2020 European Social Innovation - Reimagine Fashion competition
The rest of the semi-finalists are:
Edith (Italy) - an app that offers personalised style tips and helps users to organise their wardrobes.
Love Your Denim (Italy) - a means to collect unwanted jeans and then turn them into a yarn from which cotton sweaters and jackets are produced.
MycoTex (Netherlands) - an innovation to make custom-made clothes using a sustainable fabric made from mycelium, a substance found in mushroom roots.
Fairbrics (France) - a technology that converts the CO2 emitted during fabric manufacturing into new synthetic fabrics.
Pulp Fashion (France) - fashion made from low carbon footprint manufacturing processes, using an easily recyclable material: paper.
Fluid Fashion Realities (Spain) - a system that allows users to match physical garments with digital projections of looks in real-time.
MeuTeu Co-design Lab (Spain) - a sustainable fashion lab that uses co-design with consumers as an inclusive approach to create products that they really need.Senstile: The future is tactile (Spain) - a search engine that identifies, matches, and compares textiles digitally and at scale.
Novel Dyes for Water-free Dyeing of Biofibers (Sweden) - a start-up that is seeking to reduce water waste during fabric dyeing processes, by developing a CO2-based biofibre dye.
Resortecs (Belgium) - dissolvable stitching thread and heat-dismountable rivets that help make the reuse and recycling textile products easier.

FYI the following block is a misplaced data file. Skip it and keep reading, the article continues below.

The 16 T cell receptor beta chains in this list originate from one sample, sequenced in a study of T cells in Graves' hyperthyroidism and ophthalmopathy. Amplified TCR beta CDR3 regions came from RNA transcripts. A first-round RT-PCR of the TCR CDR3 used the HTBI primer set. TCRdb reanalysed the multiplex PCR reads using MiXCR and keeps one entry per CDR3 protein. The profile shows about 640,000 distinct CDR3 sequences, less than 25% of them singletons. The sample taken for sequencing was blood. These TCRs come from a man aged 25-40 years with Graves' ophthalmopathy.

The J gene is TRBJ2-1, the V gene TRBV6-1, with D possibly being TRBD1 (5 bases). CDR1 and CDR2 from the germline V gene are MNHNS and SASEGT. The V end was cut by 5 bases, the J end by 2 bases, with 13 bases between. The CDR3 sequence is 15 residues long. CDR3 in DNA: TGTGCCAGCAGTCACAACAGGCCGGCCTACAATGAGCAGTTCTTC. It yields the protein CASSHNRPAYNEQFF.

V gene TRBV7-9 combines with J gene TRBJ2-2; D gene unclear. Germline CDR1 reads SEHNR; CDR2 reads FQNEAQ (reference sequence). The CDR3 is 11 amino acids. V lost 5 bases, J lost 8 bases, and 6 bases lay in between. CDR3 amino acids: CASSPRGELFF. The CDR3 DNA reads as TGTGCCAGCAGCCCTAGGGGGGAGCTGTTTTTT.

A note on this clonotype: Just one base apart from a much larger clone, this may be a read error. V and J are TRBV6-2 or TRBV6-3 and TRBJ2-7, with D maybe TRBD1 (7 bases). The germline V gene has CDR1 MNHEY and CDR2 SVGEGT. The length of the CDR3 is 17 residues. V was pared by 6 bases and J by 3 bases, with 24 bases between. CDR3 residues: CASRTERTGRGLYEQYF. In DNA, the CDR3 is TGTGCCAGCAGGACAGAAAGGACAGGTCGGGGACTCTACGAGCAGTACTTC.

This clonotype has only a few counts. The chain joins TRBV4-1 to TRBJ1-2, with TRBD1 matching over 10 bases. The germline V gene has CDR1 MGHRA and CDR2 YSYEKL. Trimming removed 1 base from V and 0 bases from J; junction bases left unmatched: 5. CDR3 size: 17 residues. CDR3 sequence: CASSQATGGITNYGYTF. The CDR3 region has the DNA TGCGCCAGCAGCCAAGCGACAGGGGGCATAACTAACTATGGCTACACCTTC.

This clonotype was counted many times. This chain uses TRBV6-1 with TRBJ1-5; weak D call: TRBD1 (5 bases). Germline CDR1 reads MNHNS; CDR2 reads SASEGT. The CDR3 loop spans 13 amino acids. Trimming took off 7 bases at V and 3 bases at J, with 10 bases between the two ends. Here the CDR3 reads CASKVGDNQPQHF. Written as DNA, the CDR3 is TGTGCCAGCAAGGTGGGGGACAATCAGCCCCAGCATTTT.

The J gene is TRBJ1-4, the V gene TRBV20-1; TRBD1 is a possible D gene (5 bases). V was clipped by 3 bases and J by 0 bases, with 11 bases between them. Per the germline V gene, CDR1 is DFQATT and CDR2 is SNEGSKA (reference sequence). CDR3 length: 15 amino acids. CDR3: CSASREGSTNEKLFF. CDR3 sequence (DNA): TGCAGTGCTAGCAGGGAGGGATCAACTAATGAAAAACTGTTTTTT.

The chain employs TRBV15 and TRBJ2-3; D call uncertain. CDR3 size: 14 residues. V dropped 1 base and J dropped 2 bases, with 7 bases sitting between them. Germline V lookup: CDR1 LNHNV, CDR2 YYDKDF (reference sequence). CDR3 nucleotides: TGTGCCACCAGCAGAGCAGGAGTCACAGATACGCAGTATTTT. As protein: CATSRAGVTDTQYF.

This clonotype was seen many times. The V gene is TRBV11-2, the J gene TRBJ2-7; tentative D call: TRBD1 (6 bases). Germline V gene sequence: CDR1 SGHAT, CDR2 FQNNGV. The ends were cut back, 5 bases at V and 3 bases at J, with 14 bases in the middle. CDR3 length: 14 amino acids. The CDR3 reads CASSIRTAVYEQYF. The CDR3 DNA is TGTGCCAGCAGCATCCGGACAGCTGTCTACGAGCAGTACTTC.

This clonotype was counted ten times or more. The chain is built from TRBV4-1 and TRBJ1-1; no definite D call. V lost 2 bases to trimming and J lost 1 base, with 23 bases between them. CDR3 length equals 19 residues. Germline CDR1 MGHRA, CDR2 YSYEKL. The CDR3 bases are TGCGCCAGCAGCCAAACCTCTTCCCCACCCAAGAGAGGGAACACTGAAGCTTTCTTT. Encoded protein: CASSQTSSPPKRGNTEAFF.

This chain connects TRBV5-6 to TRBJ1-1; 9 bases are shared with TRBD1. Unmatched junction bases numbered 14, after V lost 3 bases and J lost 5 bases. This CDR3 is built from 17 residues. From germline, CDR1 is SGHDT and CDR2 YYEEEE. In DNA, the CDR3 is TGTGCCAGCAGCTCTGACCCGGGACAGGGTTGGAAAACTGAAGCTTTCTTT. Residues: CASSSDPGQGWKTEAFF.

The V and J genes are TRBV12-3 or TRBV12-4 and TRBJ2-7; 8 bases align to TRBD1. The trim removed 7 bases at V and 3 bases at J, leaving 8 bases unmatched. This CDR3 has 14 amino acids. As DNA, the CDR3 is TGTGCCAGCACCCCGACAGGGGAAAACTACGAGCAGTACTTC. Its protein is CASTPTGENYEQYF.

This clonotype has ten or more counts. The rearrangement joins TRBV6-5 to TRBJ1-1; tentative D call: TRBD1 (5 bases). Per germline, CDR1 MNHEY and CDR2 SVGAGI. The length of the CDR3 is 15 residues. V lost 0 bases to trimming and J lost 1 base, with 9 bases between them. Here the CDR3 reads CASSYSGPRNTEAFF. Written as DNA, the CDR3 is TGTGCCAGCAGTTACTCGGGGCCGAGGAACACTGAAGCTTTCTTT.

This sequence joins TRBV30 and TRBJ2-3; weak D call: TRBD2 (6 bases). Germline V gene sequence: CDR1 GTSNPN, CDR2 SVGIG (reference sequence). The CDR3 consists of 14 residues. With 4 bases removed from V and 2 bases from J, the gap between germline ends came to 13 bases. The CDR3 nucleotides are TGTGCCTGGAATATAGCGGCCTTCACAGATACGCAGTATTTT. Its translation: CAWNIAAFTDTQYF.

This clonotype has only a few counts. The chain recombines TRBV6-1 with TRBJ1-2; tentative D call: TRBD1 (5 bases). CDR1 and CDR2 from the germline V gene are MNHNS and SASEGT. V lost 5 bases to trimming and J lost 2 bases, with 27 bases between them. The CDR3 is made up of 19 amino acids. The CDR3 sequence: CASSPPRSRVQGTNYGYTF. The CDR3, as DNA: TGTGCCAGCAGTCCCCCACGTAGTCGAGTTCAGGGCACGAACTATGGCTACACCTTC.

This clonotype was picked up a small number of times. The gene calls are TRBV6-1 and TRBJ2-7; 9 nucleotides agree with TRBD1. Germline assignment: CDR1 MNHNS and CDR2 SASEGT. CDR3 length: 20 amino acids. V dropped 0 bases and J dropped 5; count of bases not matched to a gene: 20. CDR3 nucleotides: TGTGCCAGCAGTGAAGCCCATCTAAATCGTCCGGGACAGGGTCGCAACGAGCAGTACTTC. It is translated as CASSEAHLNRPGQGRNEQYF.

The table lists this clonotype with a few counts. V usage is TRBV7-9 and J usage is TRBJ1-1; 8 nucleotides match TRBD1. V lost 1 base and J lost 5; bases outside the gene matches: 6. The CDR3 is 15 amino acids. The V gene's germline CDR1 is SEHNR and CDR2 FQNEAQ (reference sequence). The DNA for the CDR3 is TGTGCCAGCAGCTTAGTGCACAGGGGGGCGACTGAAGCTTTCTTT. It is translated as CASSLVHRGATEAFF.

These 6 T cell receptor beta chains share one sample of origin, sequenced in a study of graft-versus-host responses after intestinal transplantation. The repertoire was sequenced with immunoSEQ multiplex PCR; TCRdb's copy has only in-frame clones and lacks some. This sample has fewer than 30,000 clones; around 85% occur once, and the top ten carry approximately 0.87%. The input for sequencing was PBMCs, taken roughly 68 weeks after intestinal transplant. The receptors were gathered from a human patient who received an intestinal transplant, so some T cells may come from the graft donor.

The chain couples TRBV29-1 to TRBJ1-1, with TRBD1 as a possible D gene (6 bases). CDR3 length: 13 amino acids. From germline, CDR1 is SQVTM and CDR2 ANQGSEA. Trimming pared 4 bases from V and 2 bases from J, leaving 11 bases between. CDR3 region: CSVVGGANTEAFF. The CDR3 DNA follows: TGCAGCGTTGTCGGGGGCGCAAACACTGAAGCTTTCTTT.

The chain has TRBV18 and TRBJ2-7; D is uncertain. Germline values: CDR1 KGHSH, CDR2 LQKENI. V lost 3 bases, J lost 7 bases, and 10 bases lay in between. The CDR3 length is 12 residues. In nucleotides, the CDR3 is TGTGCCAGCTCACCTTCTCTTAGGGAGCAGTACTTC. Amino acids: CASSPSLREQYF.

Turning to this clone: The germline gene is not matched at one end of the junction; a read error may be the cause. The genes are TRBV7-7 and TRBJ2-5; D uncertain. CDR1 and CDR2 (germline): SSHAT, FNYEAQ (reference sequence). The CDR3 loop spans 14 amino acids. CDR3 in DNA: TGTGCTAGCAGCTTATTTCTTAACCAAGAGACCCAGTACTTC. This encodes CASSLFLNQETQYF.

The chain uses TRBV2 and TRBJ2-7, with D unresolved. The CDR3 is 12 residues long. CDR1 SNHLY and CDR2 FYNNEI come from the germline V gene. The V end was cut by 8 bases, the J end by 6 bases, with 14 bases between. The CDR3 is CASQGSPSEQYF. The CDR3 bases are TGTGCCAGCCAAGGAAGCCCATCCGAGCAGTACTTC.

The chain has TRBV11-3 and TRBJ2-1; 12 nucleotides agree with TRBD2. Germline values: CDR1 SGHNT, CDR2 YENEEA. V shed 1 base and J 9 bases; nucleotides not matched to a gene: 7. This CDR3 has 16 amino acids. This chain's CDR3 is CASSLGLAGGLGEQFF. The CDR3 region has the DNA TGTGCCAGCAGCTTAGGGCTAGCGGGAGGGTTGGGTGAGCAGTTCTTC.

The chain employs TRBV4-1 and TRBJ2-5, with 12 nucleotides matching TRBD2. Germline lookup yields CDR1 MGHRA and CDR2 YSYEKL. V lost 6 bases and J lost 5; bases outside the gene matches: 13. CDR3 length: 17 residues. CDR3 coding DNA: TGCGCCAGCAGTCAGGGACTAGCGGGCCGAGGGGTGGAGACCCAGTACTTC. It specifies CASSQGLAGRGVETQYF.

Rond: CO2 reduced soles from discarded fabric (Denmark) - sweat and shock-absorbent insoles made from fibres upcycled from discarded textiles.
Snake (Croatia) - a digital commerce platform which applies augmented reality and enables development of digital fashion by changing the way fashion is consumed.
Style Your Stay (Portugal) - a rental marketplace for travellers, enabling them to rent clothing, shoes and accessories from local brands when they arrive at a new destination.
Vintage for a Cause (Portugal) - a collaborative upcycling platform that empowers women over the age of 50 in long term unemployment.
Swap Shop (Slovenia) - a swap shop where consumers can trade unwanted clothes. Un-swapped items are then transformed into new, durable garments.
Vividye: Reversible colouring for textiles (Sweden) - a colour and textile printing technique that allows for prints to be removed from fabric, so that new ones can be applied.
Each of the semi-finalists will receive an online package of support from experienced social innovators to further development their ideas, including the competition’s social innovation academy, a multi-day training event that connects the semi-finalists to a wider community of European social innovators through a series of dedicated presentations and workshops.
This year the academy will take place online, offering the same programme in a collaborative and digital format. Semi-Finalists will also be paired with a local coach for 1-to-1 mentoring and gain access to an online Pool of Experts for tailored advice on specific aspects of launching a social venture.
The aim of the support package is to prepare them for the next stage of the competition, where they submit extensive development plans to the judging panel.
The judges will then select 10 finalists in September and eventually 3 winners, each of whom will be awarded 50,000 euros. Additionally, an Impact Prize of 50,000 euros will be awarded to the semi-finalist from the 2019 edition of the competition that has achieved the most significant impact over the past 12 months. All of the finalists and semi-finalists will be invited to attend the award ceremony this autumn.
Image: courtesy of Copenhagen Fashion Week